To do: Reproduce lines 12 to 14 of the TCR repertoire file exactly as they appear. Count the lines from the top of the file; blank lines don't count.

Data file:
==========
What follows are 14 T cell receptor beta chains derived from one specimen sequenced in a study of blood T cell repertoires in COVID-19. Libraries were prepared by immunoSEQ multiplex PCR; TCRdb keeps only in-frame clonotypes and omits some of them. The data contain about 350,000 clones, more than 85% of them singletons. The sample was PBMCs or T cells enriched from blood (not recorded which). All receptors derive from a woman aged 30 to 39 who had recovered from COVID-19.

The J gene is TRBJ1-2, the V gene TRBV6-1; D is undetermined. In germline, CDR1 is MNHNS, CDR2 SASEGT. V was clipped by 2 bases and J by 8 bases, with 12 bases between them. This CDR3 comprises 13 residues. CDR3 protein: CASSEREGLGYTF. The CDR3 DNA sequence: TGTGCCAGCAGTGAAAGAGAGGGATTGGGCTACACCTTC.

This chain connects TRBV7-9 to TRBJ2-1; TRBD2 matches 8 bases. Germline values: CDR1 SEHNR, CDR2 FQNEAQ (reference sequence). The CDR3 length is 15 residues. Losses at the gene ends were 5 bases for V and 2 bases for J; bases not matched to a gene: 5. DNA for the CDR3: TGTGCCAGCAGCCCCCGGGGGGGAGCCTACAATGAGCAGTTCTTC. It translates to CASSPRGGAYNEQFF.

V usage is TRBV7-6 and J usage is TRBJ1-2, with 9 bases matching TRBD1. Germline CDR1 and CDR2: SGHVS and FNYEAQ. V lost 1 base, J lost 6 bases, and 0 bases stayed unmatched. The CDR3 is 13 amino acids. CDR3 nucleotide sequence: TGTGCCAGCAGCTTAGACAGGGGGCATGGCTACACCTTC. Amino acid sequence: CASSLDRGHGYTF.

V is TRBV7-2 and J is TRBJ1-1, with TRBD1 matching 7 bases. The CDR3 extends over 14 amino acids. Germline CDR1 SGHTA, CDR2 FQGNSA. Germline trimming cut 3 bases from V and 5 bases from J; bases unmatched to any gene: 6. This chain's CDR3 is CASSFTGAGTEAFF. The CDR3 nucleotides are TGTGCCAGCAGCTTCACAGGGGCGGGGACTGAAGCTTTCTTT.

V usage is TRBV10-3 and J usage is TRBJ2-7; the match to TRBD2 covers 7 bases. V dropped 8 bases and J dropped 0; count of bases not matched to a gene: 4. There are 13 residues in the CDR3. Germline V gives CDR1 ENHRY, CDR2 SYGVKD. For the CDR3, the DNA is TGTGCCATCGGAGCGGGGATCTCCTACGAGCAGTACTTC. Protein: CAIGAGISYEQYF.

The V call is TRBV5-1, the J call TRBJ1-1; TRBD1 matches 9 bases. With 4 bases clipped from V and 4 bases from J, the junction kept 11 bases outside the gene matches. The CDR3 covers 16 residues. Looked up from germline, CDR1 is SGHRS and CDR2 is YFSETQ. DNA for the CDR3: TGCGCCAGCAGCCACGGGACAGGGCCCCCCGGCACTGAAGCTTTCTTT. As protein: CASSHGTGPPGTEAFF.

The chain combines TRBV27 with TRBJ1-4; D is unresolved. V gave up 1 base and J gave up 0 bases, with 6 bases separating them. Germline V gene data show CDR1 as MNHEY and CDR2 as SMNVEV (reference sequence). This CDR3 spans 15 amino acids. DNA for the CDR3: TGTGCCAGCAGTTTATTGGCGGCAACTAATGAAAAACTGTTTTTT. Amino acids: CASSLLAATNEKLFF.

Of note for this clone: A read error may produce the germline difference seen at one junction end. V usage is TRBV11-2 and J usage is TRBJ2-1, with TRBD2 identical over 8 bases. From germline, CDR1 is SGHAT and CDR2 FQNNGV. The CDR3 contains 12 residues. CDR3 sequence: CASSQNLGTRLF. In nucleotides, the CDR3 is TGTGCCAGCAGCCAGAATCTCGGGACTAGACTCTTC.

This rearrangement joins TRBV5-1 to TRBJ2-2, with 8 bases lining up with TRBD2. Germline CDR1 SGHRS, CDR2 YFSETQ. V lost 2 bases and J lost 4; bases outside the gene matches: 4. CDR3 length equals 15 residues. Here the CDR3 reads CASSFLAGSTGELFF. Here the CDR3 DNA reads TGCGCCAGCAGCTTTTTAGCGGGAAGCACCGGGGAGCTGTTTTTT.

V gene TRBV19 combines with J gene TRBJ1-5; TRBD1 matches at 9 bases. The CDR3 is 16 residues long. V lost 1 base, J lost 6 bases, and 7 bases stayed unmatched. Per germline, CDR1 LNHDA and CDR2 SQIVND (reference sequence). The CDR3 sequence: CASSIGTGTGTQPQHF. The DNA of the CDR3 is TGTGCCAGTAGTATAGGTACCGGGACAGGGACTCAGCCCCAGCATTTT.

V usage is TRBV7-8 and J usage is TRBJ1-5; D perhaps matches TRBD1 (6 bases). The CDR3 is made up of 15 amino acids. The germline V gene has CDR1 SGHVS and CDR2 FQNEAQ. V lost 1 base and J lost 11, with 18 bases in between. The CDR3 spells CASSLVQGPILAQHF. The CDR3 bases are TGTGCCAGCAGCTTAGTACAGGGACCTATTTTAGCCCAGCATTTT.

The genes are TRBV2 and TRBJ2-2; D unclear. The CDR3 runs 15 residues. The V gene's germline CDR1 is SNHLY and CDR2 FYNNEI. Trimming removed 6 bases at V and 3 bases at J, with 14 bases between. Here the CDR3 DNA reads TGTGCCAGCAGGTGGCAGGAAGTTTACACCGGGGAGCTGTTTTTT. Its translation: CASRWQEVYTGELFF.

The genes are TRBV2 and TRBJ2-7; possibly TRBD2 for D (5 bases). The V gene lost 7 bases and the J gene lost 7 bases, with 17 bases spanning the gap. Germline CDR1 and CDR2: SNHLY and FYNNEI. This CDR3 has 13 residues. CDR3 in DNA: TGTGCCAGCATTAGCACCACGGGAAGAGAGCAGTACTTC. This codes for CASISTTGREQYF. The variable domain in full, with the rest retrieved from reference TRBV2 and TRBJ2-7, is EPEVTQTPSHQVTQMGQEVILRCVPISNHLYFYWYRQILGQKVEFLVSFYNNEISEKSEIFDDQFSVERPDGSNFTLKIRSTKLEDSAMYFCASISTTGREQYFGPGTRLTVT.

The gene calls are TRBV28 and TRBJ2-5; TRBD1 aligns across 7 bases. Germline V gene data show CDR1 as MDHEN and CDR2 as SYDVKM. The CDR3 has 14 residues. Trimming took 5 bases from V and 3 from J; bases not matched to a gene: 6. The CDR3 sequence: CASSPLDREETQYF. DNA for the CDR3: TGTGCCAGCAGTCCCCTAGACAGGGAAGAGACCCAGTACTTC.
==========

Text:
V usage is TRBV7-8 and J usage is TRBJ1-5; D perhaps matches TRBD1 (6 bases). The CDR3 is made up of 15 amino acids. The germline V gene has CDR1 SGHVS and CDR2 FQNEAQ. V lost 1 base and J lost 11, with 18 bases in between. The CDR3 spells CASSLVQGPILAQHF. The CDR3 bases are TGTGCCAGCAGCTTAGTACAGGGACCTATTTTAGCCCAGCATTTT.

The genes are TRBV2 and TRBJ2-2; D unclear. The CDR3 runs 15 residues. The V gene's germline CDR1 is SNHLY and CDR2 FYNNEI. Trimming removed 6 bases at V and 3 bases at J, with 14 bases between. Here the CDR3 DNA reads TGTGCCAGCAGGTGGCAGGAAGTTTACACCGGGGAGCTGTTTTTT. Its translation: CASRWQEVYTGELFF.

The genes are TRBV2 and TRBJ2-7; possibly TRBD2 for D (5 bases). The V gene lost 7 bases and the J gene lost 7 bases, with 17 bases spanning the gap. Germline CDR1 and CDR2: SNHLY and FYNNEI. This CDR3 has 13 residues. CDR3 in DNA: TGTGCCAGCATTAGCACCACGGGAAGAGAGCAGTACTTC. This codes for CASISTTGREQYF. The variable domain in full, with the rest retrieved from reference TRBV2 and TRBJ2-7, is EPEVTQTPSHQVTQMGQEVILRCVPISNHLYFYWYRQILGQKVEFLVSFYNNEISEKSEIFDDQFSVERPDGSNFTLKIRSTKLEDSAMYFCASISTTGREQYFGPGTRLTVT.